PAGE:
Welcome to the November/December 2022 newsletter produced by Arnold & Porter’s AdTech and Digital Media group. This newsletter provides legislative, regulatory and case law developments relevant to the AdTech and digital media industries, the status of M&A activity in the AdTech and MarTech industries, and updates on Arnold & Porter’s activities in this area.
Senate report on domestic terrorism criticizes social media business models. A report by the Senate Homeland Security and Governmental Affairs Committee focused on the rising threat of domestic terrorism and looked at the impact social media has had on the dissemination of extremist content. The report looked at four major social media companies and concluded: “This report also finds that social media companies have failed to meaningfully address the growing presence of extremism on their platforms. The business models of these companies are based on maximizing user engagement, growth and profit. which incentivizes more and more extreme content – and without new incentives or regulations, extremist content will continue to proliferate and corporate moderation practices will continue to be insufficient to stop its proliferation.”
Repeal of the Journalistic Competition and Preservation Act (“JCPA” or the “Act”). Momentum for adoption of the JCPA faltered in early December when it was left out of a bicameral defense spending legislation agreement. The JCPA would have allowed approved news media to negotiate the use of their content with covered online platforms such as Facebook. The bill, sponsored by Senator Amy Klobuchar and co-sponsored by senators from both parties, would have created an antitrust exception by allowing eligible publishers and broadcasters to negotiate with covered online platforms on the prices and terms and conditions that the online platforms covered could access their content. Proponents of the law argued that social media platforms like Facebook were to blame for the decline in advertising revenue for many news publications and media outlets. The law was opposed by trade groups NetChoice and the Computer & Communications Industry Association, as well as a number of other organizations. claimed it was buggy for several reasons. These included that it would force platforms to negotiate with and broadcast content from digital journalism providers no matter how extreme their content, it would allow large media conglomerates to dominate negotiations at the expense of small media companies, and it would large ones prefer broadcasters to other forms of journalism.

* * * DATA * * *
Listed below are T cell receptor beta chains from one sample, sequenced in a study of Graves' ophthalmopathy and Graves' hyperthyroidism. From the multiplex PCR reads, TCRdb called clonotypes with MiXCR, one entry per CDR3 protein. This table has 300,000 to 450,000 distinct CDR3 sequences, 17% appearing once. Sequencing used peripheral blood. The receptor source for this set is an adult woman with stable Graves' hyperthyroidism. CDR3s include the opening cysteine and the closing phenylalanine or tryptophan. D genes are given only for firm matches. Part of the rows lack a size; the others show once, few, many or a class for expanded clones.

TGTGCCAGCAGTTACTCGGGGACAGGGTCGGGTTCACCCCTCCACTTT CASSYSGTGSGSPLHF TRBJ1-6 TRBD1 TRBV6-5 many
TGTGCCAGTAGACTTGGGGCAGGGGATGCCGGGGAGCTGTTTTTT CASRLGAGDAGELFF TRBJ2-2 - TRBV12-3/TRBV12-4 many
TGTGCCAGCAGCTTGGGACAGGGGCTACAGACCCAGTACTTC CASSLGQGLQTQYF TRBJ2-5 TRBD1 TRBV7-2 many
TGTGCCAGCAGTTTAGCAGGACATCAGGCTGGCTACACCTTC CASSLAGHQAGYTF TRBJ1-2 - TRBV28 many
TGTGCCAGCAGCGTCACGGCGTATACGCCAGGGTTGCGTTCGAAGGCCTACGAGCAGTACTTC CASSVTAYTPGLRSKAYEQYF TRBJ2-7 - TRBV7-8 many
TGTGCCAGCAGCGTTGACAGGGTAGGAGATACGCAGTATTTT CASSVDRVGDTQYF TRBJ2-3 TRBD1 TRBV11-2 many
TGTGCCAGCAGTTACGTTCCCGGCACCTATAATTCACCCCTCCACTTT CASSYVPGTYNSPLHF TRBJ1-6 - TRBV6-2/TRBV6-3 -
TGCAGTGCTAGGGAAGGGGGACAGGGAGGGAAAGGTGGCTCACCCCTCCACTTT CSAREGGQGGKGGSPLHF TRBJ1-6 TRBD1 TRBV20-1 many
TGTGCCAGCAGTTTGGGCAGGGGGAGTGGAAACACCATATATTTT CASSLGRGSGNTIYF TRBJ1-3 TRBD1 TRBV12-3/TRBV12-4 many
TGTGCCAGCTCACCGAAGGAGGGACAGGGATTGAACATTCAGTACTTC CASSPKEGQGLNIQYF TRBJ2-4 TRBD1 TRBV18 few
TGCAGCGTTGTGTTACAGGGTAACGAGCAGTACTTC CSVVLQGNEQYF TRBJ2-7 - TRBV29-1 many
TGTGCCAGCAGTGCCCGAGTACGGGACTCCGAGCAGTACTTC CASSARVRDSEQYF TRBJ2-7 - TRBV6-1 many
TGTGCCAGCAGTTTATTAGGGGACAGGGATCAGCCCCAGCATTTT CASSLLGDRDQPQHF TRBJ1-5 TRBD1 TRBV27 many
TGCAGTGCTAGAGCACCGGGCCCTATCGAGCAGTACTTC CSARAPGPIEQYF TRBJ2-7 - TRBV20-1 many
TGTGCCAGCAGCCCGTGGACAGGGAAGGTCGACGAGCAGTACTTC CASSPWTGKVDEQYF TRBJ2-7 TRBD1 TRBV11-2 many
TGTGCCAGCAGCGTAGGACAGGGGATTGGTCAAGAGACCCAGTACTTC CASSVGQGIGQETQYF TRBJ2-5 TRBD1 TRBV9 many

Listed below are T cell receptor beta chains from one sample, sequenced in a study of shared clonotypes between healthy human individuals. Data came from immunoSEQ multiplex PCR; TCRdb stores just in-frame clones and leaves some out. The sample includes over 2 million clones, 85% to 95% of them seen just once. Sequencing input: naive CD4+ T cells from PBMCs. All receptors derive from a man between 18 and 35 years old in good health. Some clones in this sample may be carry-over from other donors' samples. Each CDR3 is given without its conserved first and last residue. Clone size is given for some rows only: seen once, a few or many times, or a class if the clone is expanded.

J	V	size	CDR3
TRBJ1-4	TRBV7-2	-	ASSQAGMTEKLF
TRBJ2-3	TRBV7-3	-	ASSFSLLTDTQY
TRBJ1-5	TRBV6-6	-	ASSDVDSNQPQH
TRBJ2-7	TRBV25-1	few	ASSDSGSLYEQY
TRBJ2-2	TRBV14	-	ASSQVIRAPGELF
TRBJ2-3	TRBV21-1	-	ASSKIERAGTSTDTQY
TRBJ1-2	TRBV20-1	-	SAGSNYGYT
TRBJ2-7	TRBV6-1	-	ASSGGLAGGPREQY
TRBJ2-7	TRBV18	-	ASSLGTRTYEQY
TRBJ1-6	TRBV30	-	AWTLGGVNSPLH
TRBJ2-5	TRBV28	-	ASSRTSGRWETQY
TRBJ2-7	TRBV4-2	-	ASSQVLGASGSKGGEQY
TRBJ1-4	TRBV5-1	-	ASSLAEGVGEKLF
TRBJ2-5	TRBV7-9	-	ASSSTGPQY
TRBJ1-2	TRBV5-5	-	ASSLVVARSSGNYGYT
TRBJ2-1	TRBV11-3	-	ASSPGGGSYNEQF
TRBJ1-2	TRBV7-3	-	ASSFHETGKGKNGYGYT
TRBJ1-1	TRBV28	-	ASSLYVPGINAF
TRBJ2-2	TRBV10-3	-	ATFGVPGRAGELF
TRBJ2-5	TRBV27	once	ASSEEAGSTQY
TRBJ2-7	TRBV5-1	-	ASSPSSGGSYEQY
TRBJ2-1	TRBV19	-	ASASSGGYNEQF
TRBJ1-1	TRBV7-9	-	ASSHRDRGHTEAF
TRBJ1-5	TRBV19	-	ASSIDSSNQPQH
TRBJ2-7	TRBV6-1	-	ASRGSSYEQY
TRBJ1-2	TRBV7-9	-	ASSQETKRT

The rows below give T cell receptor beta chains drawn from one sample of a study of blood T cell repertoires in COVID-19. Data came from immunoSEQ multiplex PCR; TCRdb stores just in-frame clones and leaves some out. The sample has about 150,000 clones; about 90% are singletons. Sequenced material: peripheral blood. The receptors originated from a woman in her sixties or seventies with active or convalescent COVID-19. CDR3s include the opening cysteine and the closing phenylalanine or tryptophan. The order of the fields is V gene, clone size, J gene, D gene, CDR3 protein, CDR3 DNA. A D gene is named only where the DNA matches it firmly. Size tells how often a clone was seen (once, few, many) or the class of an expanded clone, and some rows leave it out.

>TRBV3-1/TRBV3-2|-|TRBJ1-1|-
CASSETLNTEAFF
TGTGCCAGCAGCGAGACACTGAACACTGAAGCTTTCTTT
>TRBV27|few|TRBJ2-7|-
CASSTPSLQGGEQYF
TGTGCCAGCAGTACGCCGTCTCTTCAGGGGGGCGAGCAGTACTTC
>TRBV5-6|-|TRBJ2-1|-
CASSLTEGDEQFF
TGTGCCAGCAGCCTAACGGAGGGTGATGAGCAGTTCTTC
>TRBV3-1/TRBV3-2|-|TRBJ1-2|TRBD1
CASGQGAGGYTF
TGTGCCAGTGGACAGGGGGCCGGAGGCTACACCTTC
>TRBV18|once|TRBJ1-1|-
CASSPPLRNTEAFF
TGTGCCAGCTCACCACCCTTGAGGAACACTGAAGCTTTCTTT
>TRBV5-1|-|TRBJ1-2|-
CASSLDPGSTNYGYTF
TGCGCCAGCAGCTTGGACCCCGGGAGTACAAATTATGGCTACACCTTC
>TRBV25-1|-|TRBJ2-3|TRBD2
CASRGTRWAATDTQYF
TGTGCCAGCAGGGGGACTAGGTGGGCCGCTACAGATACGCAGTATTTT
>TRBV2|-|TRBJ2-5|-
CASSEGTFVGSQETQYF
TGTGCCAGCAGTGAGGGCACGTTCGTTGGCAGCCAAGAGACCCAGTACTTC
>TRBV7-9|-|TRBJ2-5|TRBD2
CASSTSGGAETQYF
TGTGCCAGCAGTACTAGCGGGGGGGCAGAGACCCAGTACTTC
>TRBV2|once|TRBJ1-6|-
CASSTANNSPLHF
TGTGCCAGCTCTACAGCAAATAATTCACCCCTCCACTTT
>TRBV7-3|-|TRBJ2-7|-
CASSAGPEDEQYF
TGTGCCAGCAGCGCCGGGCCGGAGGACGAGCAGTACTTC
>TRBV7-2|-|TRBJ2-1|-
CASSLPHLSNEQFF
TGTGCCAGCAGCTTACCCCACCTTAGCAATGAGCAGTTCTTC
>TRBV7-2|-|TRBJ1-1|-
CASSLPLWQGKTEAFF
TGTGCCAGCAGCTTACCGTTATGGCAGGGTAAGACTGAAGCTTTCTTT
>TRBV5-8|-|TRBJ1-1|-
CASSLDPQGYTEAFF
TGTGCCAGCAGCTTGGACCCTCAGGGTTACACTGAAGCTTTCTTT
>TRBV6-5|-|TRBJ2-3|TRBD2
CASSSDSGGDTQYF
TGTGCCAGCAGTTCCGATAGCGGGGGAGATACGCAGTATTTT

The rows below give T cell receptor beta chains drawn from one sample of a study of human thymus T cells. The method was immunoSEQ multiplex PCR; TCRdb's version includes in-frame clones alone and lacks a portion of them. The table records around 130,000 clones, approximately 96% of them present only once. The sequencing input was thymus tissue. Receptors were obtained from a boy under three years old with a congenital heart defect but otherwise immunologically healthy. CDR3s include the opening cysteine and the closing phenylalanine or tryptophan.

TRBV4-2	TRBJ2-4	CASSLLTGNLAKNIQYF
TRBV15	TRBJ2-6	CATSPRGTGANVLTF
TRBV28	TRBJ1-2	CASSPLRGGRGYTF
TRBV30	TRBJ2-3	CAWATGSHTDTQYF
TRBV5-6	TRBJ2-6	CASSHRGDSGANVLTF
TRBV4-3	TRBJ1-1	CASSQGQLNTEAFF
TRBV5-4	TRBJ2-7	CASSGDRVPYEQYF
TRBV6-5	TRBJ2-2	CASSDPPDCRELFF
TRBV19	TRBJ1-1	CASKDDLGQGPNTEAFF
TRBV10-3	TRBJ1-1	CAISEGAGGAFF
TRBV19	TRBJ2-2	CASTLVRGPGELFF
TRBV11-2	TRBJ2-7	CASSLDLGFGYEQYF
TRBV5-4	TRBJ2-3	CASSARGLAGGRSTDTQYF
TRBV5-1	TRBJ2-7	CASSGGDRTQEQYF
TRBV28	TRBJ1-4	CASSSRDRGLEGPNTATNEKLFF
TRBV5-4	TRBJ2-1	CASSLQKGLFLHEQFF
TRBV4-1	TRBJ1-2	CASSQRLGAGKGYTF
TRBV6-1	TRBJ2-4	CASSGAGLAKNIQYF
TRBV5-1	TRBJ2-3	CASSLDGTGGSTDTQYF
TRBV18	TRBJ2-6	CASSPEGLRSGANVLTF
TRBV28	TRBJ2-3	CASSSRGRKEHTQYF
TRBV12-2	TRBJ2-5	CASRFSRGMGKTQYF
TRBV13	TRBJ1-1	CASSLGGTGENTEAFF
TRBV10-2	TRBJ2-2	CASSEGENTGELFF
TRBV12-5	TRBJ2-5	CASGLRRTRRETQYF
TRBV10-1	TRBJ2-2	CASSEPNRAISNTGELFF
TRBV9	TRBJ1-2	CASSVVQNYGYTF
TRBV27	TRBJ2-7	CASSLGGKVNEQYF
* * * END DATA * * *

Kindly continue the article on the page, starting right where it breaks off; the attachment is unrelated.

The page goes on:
Legal challenge to California’s age-appropriate design law (AB2273). As detailed in our September newsletter, the California Age-Appropriate Design Code Act (CAADCA) was signed into law on September 15, 2022 to promote online privacy for minors. The provisions of the law generally come into force on July 1, 2024. Technology giant NetChoice has filed a lawsuit to ban enforcement of the law on various grounds. According to the Complaintthe law contains a number of defects, such as B. the following:
- It violates the First Amendment by improperly telling websites how to handle constitutionally protected language and improperly “deputiz[ing] online service providers acting as roving internet censors at the behest of the state”;
- It is void for vagueness under the First Amendment and Due Process Clause;
- It violates the Commerce Clause because it “attempts to impose an unreasonable and unreasonable burden on interstate commerce”;
- It is excluded under the Children’s Online Privacy Protection Act (COPPA) and Section 230 of the Communication Decency Act;
- It violates the Fourth Amendment by requiring companies to provide commercially sensitive information to the Attorney General “upon request without an opportunity for prior review by a neutral decision-maker”; and
- It violates various provisions of the California Constitution.
Epic Games Pays $520M in Penalties for Alleged COPPA Violations and Refunds to Users for Alleged Unwanted User Fees. On December 19, 2022, the FTC announced that it had reached an agreement with Epic Games, makers of the popular Fortnite video game, that included a $275 million penalty for alleged COPPA violations and an obligation to reimburse users $245 million for fees which they were allegedly tricked into using dark patterns at Epic Games. (See ours